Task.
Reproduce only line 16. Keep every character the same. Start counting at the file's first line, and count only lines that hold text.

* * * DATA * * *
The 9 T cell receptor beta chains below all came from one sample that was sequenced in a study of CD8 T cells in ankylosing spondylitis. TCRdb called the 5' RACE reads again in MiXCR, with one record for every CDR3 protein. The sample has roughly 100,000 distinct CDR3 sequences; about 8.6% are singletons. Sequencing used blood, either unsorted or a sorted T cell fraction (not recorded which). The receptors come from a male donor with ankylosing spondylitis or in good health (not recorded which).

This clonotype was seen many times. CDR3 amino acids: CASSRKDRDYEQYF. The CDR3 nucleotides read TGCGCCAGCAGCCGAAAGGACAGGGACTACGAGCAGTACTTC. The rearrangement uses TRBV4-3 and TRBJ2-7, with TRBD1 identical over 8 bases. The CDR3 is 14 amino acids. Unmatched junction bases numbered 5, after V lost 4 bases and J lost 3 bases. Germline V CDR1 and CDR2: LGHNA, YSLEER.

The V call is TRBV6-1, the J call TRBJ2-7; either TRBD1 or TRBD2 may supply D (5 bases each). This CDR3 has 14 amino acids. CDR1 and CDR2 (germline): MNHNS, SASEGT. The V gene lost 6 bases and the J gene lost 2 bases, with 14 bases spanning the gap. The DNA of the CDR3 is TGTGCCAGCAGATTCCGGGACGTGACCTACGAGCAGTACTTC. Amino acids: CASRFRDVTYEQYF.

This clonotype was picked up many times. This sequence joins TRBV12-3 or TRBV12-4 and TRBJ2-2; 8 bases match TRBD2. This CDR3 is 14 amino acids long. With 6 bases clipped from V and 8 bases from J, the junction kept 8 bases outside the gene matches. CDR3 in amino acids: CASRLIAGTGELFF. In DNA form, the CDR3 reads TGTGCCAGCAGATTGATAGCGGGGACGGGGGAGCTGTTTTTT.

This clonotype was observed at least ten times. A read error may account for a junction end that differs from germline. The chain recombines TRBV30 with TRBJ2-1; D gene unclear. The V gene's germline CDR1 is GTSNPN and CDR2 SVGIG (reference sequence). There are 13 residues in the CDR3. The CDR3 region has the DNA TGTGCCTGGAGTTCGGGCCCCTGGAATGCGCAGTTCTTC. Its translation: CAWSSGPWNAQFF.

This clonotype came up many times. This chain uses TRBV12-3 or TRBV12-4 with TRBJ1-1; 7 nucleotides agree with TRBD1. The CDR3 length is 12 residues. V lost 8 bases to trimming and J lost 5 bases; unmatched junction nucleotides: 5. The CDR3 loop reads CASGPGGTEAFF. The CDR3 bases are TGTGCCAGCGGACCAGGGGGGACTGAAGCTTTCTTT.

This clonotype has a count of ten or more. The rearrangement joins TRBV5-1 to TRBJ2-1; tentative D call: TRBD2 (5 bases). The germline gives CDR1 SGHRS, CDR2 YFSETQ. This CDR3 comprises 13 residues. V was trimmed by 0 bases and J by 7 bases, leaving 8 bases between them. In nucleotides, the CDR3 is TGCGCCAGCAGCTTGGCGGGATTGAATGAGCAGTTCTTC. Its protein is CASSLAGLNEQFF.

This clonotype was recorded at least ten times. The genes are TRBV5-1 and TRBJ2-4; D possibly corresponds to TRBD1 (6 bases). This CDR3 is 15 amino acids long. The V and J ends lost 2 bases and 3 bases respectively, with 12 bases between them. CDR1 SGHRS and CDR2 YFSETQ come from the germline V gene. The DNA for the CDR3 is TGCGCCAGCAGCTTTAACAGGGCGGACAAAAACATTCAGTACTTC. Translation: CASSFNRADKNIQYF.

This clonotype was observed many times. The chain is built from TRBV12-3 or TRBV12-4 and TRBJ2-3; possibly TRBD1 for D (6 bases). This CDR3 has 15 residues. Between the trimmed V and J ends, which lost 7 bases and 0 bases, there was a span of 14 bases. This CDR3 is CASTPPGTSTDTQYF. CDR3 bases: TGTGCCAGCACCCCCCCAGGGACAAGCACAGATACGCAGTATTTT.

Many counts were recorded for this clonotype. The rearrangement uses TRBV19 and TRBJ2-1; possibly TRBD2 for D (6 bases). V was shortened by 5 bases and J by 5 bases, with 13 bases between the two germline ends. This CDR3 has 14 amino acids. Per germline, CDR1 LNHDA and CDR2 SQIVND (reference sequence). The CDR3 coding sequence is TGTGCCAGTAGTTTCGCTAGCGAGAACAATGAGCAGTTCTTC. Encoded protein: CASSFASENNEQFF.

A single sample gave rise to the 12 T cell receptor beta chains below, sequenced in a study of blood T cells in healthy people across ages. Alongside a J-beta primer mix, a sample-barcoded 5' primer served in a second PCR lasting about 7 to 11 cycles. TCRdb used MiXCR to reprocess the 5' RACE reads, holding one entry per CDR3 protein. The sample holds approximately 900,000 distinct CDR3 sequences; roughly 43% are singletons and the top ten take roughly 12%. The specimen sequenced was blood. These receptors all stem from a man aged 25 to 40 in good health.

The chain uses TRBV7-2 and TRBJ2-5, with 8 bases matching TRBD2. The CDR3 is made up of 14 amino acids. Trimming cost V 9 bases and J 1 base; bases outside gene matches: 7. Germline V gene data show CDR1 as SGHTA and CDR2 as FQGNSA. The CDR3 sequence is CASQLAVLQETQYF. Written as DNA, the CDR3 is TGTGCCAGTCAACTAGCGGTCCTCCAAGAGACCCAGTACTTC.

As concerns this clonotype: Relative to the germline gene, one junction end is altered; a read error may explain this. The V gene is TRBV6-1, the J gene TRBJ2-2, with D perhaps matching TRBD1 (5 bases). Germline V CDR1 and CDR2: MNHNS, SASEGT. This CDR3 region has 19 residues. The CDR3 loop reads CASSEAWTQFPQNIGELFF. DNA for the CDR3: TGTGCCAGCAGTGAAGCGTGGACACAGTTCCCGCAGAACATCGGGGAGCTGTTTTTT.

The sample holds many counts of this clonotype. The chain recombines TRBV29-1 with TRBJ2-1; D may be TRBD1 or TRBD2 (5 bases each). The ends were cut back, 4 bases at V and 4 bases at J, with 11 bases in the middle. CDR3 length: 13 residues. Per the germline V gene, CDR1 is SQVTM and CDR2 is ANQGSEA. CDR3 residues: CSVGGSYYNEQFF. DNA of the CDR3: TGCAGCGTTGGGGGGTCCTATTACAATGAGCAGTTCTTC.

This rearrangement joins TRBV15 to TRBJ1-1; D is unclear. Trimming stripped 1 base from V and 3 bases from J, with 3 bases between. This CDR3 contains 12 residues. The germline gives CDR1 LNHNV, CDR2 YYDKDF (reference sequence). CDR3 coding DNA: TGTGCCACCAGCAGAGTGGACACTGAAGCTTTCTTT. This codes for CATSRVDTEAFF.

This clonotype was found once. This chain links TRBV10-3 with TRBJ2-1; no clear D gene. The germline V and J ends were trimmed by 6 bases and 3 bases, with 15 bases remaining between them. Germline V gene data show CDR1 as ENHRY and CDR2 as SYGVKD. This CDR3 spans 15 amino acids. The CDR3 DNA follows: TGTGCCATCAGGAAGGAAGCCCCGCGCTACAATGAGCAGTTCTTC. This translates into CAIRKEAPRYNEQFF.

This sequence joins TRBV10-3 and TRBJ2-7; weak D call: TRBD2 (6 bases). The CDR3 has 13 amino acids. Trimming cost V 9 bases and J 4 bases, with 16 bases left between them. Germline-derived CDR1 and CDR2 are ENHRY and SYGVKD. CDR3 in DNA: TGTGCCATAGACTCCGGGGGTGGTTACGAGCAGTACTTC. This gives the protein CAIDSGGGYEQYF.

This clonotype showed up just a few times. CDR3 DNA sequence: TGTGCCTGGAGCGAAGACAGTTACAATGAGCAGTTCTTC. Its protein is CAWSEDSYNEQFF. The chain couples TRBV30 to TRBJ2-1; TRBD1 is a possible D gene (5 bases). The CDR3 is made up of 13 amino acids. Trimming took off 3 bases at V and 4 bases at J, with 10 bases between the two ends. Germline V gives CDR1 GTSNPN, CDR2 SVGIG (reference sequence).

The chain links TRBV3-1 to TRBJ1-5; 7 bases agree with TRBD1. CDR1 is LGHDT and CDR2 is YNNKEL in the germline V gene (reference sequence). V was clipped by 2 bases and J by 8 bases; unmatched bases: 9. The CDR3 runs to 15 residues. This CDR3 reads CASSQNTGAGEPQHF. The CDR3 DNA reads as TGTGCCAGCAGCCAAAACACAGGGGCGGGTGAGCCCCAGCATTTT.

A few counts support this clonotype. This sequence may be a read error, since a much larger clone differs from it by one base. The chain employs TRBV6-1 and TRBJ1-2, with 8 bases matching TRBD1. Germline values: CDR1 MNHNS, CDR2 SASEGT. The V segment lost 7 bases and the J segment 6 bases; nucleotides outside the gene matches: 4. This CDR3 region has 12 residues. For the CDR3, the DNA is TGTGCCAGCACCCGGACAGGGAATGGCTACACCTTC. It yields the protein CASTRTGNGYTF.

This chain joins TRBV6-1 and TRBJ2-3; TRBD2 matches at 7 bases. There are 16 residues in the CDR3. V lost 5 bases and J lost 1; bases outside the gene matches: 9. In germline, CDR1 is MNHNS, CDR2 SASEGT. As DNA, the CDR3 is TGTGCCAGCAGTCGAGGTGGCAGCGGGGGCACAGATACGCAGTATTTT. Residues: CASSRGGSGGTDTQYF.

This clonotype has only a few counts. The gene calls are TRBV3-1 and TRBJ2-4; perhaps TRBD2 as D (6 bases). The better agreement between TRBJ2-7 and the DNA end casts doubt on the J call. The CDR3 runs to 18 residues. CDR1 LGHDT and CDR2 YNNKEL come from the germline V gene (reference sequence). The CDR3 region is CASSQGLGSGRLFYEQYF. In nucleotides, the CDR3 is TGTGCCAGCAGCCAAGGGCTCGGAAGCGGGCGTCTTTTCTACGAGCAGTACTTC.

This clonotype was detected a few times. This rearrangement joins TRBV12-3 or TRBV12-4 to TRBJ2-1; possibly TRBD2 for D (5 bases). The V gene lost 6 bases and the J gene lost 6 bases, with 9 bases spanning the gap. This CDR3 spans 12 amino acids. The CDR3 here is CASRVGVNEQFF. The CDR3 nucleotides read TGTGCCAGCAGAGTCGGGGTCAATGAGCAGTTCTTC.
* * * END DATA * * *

This clonotype was found once. This chain links TRBV10-3 with TRBJ2-1; no clear D gene. The germline V and J ends were trimmed by 6 bases and 3 bases, with 15 bases remaining between them. Germline V gene data show CDR1 as ENHRY and CDR2 as SYGVKD. This CDR3 spans 15 amino acids. The CDR3 DNA follows: TGTGCCATCAGGAAGGAAGCCCCGCGCTACAATGAGCAGTTCTTC. This translates into CAIRKEAPRYNEQFF.